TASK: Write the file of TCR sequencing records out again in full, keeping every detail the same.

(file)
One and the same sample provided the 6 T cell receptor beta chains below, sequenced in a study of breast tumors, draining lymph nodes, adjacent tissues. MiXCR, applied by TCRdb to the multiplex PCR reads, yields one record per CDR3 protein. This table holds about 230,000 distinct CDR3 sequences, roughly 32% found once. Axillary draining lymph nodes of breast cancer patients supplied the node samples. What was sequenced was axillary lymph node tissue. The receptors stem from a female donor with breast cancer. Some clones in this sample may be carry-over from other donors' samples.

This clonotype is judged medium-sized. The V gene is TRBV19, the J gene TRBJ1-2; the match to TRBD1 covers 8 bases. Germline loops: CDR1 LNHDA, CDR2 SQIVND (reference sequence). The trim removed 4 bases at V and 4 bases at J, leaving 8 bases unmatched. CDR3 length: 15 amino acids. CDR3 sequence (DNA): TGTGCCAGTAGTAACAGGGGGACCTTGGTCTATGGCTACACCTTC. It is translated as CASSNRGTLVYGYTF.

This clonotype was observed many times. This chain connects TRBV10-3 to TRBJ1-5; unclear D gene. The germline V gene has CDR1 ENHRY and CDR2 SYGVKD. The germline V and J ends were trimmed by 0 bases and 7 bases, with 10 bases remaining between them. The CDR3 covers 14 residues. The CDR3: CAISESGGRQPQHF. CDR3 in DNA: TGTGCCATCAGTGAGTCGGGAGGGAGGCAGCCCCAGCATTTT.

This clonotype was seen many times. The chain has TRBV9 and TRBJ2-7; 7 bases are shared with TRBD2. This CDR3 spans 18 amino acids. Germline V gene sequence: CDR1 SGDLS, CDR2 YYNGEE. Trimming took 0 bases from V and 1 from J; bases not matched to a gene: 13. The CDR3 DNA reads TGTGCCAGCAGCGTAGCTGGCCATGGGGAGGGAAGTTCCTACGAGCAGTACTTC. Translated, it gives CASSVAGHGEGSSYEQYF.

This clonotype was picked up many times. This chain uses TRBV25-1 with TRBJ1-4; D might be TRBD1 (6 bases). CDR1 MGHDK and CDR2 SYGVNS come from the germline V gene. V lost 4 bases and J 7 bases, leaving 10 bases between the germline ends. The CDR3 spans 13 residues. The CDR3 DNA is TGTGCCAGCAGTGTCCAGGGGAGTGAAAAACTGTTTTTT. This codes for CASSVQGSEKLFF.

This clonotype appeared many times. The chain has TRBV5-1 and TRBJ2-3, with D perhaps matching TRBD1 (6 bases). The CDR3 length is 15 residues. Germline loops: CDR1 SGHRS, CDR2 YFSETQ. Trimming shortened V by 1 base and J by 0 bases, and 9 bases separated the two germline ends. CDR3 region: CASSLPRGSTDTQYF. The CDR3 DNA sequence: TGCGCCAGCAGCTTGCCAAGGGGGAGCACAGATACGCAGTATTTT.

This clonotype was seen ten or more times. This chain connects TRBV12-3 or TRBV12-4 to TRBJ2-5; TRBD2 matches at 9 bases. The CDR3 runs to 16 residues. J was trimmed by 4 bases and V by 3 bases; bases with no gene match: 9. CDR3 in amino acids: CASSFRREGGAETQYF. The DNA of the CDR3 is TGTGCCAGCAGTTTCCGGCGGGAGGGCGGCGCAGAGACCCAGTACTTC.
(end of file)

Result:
One and the same sample provided the 6 T cell receptor beta chains below, sequenced in a study of breast tumors, draining lymph nodes, adjacent tissues. MiXCR, applied by TCRdb to the multiplex PCR reads, yields one record per CDR3 protein. This table holds about 230,000 distinct CDR3 sequences, roughly 32% found once. Axillary draining lymph nodes of breast cancer patients supplied the node samples. What was sequenced was axillary lymph node tissue. The receptors stem from a female donor with breast cancer. Some clones in this sample may be carry-over from other donors' samples.

This clonotype is judged medium-sized. The V gene is TRBV19, the J gene TRBJ1-2; the match to TRBD1 covers 8 bases. Germline loops: CDR1 LNHDA, CDR2 SQIVND (reference sequence). The trim removed 4 bases at V and 4 bases at J, leaving 8 bases unmatched. CDR3 length: 15 amino acids. CDR3 sequence (DNA): TGTGCCAGTAGTAACAGGGGGACCTTGGTCTATGGCTACACCTTC. It is translated as CASSNRGTLVYGYTF.

This clonotype was observed many times. This chain connects TRBV10-3 to TRBJ1-5; unclear D gene. The germline V gene has CDR1 ENHRY and CDR2 SYGVKD. The germline V and J ends were trimmed by 0 bases and 7 bases, with 10 bases remaining between them. The CDR3 covers 14 residues. The CDR3: CAISESGGRQPQHF. CDR3 in DNA: TGTGCCATCAGTGAGTCGGGAGGGAGGCAGCCCCAGCATTTT.

This clonotype was seen many times. The chain has TRBV9 and TRBJ2-7; 7 bases are shared with TRBD2. This CDR3 spans 18 amino acids. Germline V gene sequence: CDR1 SGDLS, CDR2 YYNGEE. Trimming took 0 bases from V and 1 from J; bases not matched to a gene: 13. The CDR3 DNA reads TGTGCCAGCAGCGTAGCTGGCCATGGGGAGGGAAGTTCCTACGAGCAGTACTTC. Translated, it gives CASSVAGHGEGSSYEQYF.

This clonotype was picked up many times. This chain uses TRBV25-1 with TRBJ1-4; D might be TRBD1 (6 bases). CDR1 MGHDK and CDR2 SYGVNS come from the germline V gene. V lost 4 bases and J 7 bases, leaving 10 bases between the germline ends. The CDR3 spans 13 residues. The CDR3 DNA is TGTGCCAGCAGTGTCCAGGGGAGTGAAAAACTGTTTTTT. This codes for CASSVQGSEKLFF.

This clonotype appeared many times. The chain has TRBV5-1 and TRBJ2-3, with D perhaps matching TRBD1 (6 bases). The CDR3 length is 15 residues. Germline loops: CDR1 SGHRS, CDR2 YFSETQ. Trimming shortened V by 1 base and J by 0 bases, and 9 bases separated the two germline ends. CDR3 region: CASSLPRGSTDTQYF. The CDR3 DNA sequence: TGCGCCAGCAGCTTGCCAAGGGGGAGCACAGATACGCAGTATTTT.

This clonotype was seen ten or more times. This chain connects TRBV12-3 or TRBV12-4 to TRBJ2-5; TRBD2 matches at 9 bases. The CDR3 runs to 16 residues. J was trimmed by 4 bases and V by 3 bases; bases with no gene match: 9. CDR3 in amino acids: CASSFRREGGAETQYF. The DNA of the CDR3 is TGTGCCAGCAGTTTCCGGCGGGAGGGCGGCGCAGAGACCCAGTACTTC.